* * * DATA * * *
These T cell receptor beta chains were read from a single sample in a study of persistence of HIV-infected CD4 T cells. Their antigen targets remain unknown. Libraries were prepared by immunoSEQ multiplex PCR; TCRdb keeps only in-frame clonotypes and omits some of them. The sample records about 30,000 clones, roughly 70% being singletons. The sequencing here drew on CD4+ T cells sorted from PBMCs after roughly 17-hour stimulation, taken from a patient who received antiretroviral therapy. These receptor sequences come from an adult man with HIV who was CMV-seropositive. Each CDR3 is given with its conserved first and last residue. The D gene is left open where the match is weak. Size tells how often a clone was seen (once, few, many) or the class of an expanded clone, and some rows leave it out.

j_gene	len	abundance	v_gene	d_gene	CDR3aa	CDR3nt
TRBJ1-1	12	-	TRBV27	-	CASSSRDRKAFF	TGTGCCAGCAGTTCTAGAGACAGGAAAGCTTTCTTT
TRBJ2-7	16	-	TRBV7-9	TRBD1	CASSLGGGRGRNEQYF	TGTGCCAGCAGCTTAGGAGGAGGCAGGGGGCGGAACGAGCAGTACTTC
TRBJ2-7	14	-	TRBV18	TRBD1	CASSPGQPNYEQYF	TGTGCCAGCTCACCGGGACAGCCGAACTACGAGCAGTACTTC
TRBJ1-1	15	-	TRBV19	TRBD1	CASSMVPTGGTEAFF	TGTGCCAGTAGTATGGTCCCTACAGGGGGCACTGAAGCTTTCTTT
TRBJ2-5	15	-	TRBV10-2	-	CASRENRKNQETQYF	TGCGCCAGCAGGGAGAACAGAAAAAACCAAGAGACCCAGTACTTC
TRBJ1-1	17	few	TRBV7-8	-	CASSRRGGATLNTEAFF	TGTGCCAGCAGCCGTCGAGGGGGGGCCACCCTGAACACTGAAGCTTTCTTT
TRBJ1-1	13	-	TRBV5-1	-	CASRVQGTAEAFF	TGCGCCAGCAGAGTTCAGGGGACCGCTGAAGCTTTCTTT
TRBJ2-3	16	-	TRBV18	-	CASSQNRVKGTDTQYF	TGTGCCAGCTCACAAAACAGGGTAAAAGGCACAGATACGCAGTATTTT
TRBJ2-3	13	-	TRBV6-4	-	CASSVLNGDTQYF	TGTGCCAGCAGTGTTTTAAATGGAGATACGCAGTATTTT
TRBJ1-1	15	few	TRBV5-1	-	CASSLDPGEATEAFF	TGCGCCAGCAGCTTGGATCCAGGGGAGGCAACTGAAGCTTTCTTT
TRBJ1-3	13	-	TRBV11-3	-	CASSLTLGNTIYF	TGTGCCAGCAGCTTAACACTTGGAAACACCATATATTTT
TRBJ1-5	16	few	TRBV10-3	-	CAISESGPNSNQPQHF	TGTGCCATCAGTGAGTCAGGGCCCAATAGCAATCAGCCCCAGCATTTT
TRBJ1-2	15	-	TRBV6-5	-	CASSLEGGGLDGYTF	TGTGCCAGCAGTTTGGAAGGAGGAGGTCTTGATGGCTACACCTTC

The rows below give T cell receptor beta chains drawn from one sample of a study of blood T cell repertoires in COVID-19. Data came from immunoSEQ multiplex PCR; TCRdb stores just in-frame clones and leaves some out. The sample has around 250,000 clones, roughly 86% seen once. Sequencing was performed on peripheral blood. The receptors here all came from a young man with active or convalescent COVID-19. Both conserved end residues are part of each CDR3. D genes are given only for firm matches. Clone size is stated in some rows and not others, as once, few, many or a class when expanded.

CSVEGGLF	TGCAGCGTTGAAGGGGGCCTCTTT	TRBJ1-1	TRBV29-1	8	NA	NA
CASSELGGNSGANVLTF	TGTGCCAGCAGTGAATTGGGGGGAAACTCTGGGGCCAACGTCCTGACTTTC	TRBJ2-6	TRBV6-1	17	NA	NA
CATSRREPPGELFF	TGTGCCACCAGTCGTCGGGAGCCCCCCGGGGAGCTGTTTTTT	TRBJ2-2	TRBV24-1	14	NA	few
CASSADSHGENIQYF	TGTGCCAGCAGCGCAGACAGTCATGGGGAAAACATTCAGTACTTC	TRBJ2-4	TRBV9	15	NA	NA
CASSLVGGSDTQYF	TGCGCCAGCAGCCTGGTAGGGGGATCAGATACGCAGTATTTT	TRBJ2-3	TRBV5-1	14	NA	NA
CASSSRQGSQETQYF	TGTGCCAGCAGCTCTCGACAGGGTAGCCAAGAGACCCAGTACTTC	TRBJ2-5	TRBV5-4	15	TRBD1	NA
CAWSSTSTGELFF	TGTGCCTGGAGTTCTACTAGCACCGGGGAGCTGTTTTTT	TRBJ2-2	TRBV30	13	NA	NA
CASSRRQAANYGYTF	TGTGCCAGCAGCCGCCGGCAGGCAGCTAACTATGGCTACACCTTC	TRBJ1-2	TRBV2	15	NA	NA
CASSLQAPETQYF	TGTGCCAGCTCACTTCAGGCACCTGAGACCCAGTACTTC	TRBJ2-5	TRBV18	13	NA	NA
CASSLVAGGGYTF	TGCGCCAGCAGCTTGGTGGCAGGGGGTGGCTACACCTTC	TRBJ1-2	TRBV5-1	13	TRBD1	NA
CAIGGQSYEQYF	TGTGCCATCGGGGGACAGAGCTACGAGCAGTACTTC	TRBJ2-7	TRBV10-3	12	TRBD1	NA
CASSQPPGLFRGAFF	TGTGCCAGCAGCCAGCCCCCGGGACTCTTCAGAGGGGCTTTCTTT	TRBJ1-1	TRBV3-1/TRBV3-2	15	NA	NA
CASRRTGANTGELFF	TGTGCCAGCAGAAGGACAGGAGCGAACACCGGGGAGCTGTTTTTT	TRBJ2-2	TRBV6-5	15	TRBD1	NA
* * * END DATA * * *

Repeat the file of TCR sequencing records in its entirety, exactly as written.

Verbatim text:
These T cell receptor beta chains were read from a single sample in a study of persistence of HIV-infected CD4 T cells. Their antigen targets remain unknown. Libraries were prepared by immunoSEQ multiplex PCR; TCRdb keeps only in-frame clonotypes and omits some of them. The sample records about 30,000 clones, roughly 70% being singletons. The sequencing here drew on CD4+ T cells sorted from PBMCs after roughly 17-hour stimulation, taken from a patient who received antiretroviral therapy. These receptor sequences come from an adult man with HIV who was CMV-seropositive. Each CDR3 is given with its conserved first and last residue. The D gene is left open where the match is weak. Size tells how often a clone was seen (once, few, many) or the class of an expanded clone, and some rows leave it out.

j_gene	len	abundance	v_gene	d_gene	CDR3aa	CDR3nt
TRBJ1-1	12	-	TRBV27	-	CASSSRDRKAFF	TGTGCCAGCAGTTCTAGAGACAGGAAAGCTTTCTTT
TRBJ2-7	16	-	TRBV7-9	TRBD1	CASSLGGGRGRNEQYF	TGTGCCAGCAGCTTAGGAGGAGGCAGGGGGCGGAACGAGCAGTACTTC
TRBJ2-7	14	-	TRBV18	TRBD1	CASSPGQPNYEQYF	TGTGCCAGCTCACCGGGACAGCCGAACTACGAGCAGTACTTC
TRBJ1-1	15	-	TRBV19	TRBD1	CASSMVPTGGTEAFF	TGTGCCAGTAGTATGGTCCCTACAGGGGGCACTGAAGCTTTCTTT
TRBJ2-5	15	-	TRBV10-2	-	CASRENRKNQETQYF	TGCGCCAGCAGGGAGAACAGAAAAAACCAAGAGACCCAGTACTTC
TRBJ1-1	17	few	TRBV7-8	-	CASSRRGGATLNTEAFF	TGTGCCAGCAGCCGTCGAGGGGGGGCCACCCTGAACACTGAAGCTTTCTTT
TRBJ1-1	13	-	TRBV5-1	-	CASRVQGTAEAFF	TGCGCCAGCAGAGTTCAGGGGACCGCTGAAGCTTTCTTT
TRBJ2-3	16	-	TRBV18	-	CASSQNRVKGTDTQYF	TGTGCCAGCTCACAAAACAGGGTAAAAGGCACAGATACGCAGTATTTT
TRBJ2-3	13	-	TRBV6-4	-	CASSVLNGDTQYF	TGTGCCAGCAGTGTTTTAAATGGAGATACGCAGTATTTT
TRBJ1-1	15	few	TRBV5-1	-	CASSLDPGEATEAFF	TGCGCCAGCAGCTTGGATCCAGGGGAGGCAACTGAAGCTTTCTTT
TRBJ1-3	13	-	TRBV11-3	-	CASSLTLGNTIYF	TGTGCCAGCAGCTTAACACTTGGAAACACCATATATTTT
TRBJ1-5	16	few	TRBV10-3	-	CAISESGPNSNQPQHF	TGTGCCATCAGTGAGTCAGGGCCCAATAGCAATCAGCCCCAGCATTTT
TRBJ1-2	15	-	TRBV6-5	-	CASSLEGGGLDGYTF	TGTGCCAGCAGTTTGGAAGGAGGAGGTCTTGATGGCTACACCTTC

The rows below give T cell receptor beta chains drawn from one sample of a study of blood T cell repertoires in COVID-19. Data came from immunoSEQ multiplex PCR; TCRdb stores just in-frame clones and leaves some out. The sample has around 250,000 clones, roughly 86% seen once. Sequencing was performed on peripheral blood. The receptors here all came from a young man with active or convalescent COVID-19. Both conserved end residues are part of each CDR3. D genes are given only for firm matches. Clone size is stated in some rows and not others, as once, few, many or a class when expanded.

CSVEGGLF	TGCAGCGTTGAAGGGGGCCTCTTT	TRBJ1-1	TRBV29-1	8	NA	NA
CASSELGGNSGANVLTF	TGTGCCAGCAGTGAATTGGGGGGAAACTCTGGGGCCAACGTCCTGACTTTC	TRBJ2-6	TRBV6-1	17	NA	NA
CATSRREPPGELFF	TGTGCCACCAGTCGTCGGGAGCCCCCCGGGGAGCTGTTTTTT	TRBJ2-2	TRBV24-1	14	NA	few
CASSADSHGENIQYF	TGTGCCAGCAGCGCAGACAGTCATGGGGAAAACATTCAGTACTTC	TRBJ2-4	TRBV9	15	NA	NA
CASSLVGGSDTQYF	TGCGCCAGCAGCCTGGTAGGGGGATCAGATACGCAGTATTTT	TRBJ2-3	TRBV5-1	14	NA	NA
CASSSRQGSQETQYF	TGTGCCAGCAGCTCTCGACAGGGTAGCCAAGAGACCCAGTACTTC	TRBJ2-5	TRBV5-4	15	TRBD1	NA
CAWSSTSTGELFF	TGTGCCTGGAGTTCTACTAGCACCGGGGAGCTGTTTTTT	TRBJ2-2	TRBV30	13	NA	NA
CASSRRQAANYGYTF	TGTGCCAGCAGCCGCCGGCAGGCAGCTAACTATGGCTACACCTTC	TRBJ1-2	TRBV2	15	NA	NA
CASSLQAPETQYF	TGTGCCAGCTCACTTCAGGCACCTGAGACCCAGTACTTC	TRBJ2-5	TRBV18	13	NA	NA
CASSLVAGGGYTF	TGCGCCAGCAGCTTGGTGGCAGGGGGTGGCTACACCTTC	TRBJ1-2	TRBV5-1	13	TRBD1	NA
CAIGGQSYEQYF	TGTGCCATCGGGGGACAGAGCTACGAGCAGTACTTC	TRBJ2-7	TRBV10-3	12	TRBD1	NA
CASSQPPGLFRGAFF	TGTGCCAGCAGCCAGCCCCCGGGACTCTTCAGAGGGGCTTTCTTT	TRBJ1-1	TRBV3-1/TRBV3-2	15	NA	NA
CASRRTGANTGELFF	TGTGCCAGCAGAAGGACAGGAGCGAACACCGGGGAGCTGTTTTTT	TRBJ2-2	TRBV6-5	15	TRBD1	NA